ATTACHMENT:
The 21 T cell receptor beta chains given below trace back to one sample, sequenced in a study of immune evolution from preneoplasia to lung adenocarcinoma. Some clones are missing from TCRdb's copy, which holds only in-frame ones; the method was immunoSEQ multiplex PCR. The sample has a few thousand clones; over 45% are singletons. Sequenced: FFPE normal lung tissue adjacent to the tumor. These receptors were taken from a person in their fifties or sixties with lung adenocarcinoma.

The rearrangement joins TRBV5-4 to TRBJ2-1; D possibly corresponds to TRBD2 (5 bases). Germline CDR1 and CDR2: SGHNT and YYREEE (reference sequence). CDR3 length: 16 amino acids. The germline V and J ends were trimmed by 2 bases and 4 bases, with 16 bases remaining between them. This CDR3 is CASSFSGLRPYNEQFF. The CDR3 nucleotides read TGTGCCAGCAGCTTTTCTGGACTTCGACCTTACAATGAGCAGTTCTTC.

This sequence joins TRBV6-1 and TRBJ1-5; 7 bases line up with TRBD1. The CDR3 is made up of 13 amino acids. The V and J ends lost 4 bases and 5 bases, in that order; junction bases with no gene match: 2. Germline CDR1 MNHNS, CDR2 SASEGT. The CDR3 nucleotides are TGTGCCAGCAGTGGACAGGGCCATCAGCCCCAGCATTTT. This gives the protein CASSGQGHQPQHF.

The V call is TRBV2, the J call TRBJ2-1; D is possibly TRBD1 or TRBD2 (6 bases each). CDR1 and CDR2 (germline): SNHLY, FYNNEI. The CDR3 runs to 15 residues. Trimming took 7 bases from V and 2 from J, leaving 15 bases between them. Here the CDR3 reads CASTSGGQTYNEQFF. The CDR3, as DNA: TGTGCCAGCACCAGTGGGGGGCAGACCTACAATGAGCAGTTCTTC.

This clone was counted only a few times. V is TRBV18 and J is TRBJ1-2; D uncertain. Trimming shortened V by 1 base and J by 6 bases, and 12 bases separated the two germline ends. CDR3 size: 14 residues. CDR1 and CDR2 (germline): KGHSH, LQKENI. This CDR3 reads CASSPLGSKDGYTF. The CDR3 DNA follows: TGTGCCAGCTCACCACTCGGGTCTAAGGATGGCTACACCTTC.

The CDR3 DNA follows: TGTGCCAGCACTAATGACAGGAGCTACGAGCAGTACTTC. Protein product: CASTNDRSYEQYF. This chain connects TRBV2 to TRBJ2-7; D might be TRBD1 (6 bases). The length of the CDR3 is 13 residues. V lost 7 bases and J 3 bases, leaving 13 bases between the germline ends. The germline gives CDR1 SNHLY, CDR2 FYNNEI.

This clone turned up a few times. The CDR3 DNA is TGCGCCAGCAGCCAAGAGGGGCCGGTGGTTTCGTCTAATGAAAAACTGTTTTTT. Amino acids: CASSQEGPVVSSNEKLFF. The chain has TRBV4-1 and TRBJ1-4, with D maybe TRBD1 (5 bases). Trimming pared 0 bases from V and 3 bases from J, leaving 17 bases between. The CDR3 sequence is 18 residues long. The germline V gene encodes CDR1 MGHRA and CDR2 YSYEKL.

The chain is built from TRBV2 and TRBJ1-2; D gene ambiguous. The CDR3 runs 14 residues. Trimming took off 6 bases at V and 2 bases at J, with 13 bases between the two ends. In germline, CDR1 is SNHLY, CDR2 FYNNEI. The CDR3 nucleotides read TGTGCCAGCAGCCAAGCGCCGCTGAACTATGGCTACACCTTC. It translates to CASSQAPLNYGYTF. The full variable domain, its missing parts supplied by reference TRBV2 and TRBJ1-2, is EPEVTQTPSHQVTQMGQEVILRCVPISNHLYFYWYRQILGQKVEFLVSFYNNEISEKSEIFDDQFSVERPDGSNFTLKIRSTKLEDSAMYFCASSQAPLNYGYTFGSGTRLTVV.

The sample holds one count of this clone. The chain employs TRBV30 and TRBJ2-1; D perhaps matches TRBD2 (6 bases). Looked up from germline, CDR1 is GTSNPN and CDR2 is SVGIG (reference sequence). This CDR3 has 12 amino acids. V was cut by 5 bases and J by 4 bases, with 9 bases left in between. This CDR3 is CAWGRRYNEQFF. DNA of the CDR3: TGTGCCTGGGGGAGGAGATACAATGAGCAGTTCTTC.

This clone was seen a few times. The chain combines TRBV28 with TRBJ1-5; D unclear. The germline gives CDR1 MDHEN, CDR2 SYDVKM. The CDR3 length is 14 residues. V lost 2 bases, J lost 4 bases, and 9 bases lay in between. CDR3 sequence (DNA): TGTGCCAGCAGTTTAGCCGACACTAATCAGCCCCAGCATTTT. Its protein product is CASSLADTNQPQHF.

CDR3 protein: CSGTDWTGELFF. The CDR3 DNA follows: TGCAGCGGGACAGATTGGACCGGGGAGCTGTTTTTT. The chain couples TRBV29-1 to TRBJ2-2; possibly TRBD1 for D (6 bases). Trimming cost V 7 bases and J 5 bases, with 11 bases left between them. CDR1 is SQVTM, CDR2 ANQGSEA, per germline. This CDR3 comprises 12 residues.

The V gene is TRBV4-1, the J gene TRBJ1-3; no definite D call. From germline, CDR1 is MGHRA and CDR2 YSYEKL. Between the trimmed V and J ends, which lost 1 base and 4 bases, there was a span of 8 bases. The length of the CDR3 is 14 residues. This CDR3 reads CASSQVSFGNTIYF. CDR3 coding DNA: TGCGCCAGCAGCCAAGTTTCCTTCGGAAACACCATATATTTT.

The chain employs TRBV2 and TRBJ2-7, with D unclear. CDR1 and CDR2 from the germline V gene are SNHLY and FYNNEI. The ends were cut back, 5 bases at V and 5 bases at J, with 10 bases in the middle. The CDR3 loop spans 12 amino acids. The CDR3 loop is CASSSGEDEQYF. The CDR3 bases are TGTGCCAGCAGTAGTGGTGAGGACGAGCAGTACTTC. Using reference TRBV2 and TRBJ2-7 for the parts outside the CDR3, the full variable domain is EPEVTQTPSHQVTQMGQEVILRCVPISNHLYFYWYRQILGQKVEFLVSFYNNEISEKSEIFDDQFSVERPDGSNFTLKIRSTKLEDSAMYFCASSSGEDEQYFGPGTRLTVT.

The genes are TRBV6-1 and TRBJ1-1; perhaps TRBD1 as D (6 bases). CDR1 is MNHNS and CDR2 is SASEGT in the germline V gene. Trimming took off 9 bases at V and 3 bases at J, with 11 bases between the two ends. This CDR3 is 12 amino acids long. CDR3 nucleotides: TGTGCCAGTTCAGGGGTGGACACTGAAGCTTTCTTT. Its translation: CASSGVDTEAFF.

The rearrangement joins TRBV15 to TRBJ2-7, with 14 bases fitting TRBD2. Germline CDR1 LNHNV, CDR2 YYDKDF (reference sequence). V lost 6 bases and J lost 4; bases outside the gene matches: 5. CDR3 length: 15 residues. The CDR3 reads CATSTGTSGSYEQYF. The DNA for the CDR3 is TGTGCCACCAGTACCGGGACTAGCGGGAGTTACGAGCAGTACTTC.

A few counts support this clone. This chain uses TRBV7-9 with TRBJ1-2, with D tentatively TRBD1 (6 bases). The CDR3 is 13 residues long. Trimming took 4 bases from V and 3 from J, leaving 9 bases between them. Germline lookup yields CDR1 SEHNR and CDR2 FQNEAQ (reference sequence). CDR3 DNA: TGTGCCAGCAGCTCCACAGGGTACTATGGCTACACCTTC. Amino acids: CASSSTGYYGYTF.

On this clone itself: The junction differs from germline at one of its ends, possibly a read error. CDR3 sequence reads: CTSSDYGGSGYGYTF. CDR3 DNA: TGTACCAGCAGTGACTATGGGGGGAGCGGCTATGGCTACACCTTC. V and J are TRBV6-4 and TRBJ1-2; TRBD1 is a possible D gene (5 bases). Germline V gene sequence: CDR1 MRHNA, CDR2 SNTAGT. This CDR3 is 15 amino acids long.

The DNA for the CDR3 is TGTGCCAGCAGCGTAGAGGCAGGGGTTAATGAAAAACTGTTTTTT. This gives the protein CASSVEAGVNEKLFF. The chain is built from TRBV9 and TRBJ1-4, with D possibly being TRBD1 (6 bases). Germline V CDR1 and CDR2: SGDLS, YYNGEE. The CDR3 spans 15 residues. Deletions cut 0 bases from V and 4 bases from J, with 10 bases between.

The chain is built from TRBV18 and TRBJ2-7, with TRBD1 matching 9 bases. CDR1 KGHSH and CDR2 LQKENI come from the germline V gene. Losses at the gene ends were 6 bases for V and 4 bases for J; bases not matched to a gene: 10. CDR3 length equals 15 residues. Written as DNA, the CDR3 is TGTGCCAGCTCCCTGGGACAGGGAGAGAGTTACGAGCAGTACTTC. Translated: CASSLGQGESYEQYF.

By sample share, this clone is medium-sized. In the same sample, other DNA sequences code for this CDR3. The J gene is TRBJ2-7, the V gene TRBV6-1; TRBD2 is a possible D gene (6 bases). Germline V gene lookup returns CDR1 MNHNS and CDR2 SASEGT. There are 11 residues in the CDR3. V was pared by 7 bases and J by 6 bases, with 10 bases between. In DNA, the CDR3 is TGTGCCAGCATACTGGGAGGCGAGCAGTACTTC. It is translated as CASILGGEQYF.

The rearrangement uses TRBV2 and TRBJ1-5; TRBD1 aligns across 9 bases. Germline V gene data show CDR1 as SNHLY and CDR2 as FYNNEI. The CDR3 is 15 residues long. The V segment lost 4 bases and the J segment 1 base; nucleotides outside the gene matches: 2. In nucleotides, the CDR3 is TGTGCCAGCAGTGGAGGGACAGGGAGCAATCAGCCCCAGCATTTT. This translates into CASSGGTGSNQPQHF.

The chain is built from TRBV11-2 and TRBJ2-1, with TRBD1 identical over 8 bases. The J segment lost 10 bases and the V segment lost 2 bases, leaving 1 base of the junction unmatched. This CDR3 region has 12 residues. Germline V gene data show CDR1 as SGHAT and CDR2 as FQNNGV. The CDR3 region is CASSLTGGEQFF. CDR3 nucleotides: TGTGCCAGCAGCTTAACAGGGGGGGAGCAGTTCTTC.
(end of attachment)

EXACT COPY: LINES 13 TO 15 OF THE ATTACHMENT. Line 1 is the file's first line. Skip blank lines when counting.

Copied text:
The chain employs TRBV2 and TRBJ2-7, with D unclear. CDR1 and CDR2 from the germline V gene are SNHLY and FYNNEI. The ends were cut back, 5 bases at V and 5 bases at J, with 10 bases in the middle. The CDR3 loop spans 12 amino acids. The CDR3 loop is CASSSGEDEQYF. The CDR3 bases are TGTGCCAGCAGTAGTGGTGAGGACGAGCAGTACTTC. Using reference TRBV2 and TRBJ2-7 for the parts outside the CDR3, the full variable domain is EPEVTQTPSHQVTQMGQEVILRCVPISNHLYFYWYRQILGQKVEFLVSFYNNEISEKSEIFDDQFSVERPDGSNFTLKIRSTKLEDSAMYFCASSSGEDEQYFGPGTRLTVT.

The genes are TRBV6-1 and TRBJ1-1; perhaps TRBD1 as D (6 bases). CDR1 is MNHNS and CDR2 is SASEGT in the germline V gene. Trimming took off 9 bases at V and 3 bases at J, with 11 bases between the two ends. This CDR3 is 12 amino acids long. CDR3 nucleotides: TGTGCCAGTTCAGGGGTGGACACTGAAGCTTTCTTT. Its translation: CASSGVDTEAFF.

The rearrangement joins TRBV15 to TRBJ2-7, with 14 bases fitting TRBD2. Germline CDR1 LNHNV, CDR2 YYDKDF (reference sequence). V lost 6 bases and J lost 4; bases outside the gene matches: 5. CDR3 length: 15 residues. The CDR3 reads CATSTGTSGSYEQYF. The DNA for the CDR3 is TGTGCCACCAGTACCGGGACTAGCGGGAGTTACGAGCAGTACTTC.